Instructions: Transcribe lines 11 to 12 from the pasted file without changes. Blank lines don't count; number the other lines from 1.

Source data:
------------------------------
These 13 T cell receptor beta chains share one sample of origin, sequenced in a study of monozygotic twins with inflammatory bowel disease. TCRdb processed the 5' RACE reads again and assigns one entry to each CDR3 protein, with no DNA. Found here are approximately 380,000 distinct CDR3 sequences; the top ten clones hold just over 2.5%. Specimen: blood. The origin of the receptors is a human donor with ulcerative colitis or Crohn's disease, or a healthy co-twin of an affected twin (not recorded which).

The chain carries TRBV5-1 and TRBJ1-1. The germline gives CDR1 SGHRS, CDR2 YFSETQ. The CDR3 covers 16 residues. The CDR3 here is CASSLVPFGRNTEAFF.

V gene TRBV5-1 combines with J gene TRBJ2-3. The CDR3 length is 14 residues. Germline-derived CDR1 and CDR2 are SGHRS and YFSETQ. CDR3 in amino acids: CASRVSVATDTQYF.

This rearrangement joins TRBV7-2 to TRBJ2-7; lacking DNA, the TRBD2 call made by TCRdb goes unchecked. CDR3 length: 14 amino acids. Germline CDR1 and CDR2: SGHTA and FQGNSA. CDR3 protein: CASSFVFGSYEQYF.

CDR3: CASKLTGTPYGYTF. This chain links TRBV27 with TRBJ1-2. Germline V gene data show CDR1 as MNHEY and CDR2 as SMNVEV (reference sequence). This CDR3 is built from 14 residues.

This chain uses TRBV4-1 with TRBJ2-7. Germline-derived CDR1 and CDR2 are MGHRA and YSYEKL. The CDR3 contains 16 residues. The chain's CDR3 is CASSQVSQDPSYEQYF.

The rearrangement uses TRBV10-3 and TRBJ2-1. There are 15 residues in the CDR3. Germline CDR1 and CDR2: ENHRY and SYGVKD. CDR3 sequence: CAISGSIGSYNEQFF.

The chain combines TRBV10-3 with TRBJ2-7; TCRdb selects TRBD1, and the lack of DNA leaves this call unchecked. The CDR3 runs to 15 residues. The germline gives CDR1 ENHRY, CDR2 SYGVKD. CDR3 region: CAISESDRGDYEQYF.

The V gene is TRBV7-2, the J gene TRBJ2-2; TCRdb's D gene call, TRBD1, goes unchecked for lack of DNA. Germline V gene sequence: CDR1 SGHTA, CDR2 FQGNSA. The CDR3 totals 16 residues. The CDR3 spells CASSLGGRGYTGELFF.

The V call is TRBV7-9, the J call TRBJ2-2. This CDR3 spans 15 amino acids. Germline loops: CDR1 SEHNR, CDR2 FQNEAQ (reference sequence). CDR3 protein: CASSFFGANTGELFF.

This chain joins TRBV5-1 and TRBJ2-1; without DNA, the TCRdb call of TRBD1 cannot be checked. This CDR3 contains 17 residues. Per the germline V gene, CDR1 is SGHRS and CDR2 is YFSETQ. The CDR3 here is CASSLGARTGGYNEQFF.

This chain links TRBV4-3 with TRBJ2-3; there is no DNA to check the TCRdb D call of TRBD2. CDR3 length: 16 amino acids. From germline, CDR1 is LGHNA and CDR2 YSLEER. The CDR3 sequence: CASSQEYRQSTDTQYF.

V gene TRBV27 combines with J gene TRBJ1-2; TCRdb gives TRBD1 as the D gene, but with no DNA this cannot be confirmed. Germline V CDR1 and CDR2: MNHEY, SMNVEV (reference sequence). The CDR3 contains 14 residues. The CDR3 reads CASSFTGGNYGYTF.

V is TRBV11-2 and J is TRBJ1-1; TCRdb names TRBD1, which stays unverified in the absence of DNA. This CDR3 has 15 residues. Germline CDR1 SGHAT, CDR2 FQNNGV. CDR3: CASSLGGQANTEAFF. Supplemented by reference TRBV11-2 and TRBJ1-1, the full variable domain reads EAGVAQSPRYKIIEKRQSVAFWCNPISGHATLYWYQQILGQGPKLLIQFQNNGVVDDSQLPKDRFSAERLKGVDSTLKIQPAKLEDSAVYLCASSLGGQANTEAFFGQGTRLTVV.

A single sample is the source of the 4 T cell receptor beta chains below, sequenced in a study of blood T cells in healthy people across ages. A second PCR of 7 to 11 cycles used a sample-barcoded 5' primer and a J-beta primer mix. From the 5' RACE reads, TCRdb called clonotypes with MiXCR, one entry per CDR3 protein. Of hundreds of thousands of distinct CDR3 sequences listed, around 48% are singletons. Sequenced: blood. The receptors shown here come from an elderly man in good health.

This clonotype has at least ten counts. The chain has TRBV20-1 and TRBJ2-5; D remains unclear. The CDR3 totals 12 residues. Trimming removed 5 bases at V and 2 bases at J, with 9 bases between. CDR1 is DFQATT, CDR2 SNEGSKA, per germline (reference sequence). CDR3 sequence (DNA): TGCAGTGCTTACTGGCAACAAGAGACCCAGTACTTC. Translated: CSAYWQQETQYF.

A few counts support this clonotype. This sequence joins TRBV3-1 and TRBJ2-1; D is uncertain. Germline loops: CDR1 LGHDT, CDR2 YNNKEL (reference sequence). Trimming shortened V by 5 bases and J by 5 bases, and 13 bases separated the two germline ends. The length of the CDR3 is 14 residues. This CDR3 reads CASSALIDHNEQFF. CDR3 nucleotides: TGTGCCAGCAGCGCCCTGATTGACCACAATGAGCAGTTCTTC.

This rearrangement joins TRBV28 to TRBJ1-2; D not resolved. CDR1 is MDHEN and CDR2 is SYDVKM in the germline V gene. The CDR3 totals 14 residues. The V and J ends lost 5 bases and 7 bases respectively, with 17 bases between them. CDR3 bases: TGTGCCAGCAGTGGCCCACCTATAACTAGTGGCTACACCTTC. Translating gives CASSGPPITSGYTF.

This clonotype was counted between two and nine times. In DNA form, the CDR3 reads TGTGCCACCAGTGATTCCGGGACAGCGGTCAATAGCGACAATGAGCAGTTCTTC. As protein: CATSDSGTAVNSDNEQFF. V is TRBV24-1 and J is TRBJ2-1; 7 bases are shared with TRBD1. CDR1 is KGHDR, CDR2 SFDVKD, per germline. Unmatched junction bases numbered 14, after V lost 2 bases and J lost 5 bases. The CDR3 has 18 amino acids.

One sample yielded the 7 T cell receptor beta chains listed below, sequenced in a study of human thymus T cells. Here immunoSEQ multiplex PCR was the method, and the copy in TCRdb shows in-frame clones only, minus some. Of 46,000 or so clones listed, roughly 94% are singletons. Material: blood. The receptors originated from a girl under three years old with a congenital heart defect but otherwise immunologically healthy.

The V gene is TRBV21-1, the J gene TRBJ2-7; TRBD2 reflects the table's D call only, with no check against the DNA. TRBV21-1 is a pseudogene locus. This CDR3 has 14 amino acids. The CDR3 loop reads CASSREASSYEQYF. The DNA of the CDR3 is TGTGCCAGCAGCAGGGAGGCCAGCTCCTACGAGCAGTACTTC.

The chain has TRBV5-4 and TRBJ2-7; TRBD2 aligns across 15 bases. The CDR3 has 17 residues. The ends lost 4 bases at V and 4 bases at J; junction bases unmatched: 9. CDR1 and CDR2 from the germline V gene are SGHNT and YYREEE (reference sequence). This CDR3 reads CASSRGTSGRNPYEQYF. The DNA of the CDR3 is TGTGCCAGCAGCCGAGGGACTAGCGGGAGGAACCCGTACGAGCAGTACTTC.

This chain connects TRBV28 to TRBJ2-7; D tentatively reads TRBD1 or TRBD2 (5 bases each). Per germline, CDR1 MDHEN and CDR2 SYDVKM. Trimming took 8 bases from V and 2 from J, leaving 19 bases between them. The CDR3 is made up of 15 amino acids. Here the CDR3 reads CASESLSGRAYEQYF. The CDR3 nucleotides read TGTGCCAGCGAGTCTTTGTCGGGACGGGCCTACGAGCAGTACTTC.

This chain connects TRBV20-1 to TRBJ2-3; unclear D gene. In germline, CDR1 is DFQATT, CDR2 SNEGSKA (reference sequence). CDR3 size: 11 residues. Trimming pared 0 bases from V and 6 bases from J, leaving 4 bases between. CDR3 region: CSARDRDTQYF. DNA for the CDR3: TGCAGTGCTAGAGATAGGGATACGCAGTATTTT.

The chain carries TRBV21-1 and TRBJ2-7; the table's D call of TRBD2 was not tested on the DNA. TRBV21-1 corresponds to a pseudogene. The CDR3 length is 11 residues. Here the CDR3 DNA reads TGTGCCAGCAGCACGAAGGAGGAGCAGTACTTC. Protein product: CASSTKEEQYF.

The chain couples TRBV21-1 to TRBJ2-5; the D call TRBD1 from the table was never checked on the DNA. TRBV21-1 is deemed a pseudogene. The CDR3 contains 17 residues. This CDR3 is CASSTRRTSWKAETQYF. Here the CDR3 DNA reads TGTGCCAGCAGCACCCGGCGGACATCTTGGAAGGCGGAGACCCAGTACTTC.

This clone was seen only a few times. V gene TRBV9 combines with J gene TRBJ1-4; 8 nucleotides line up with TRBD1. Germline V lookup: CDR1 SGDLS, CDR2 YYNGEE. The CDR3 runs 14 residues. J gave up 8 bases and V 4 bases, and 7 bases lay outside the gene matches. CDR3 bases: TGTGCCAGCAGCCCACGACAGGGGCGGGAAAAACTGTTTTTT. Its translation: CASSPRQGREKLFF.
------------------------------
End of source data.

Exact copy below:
This chain joins TRBV5-1 and TRBJ2-1; without DNA, the TCRdb call of TRBD1 cannot be checked. This CDR3 contains 17 residues. Per the germline V gene, CDR1 is SGHRS and CDR2 is YFSETQ. The CDR3 here is CASSLGARTGGYNEQFF.

This chain links TRBV4-3 with TRBJ2-3; there is no DNA to check the TCRdb D call of TRBD2. CDR3 length: 16 amino acids. From germline, CDR1 is LGHNA and CDR2 YSLEER. The CDR3 sequence: CASSQEYRQSTDTQYF.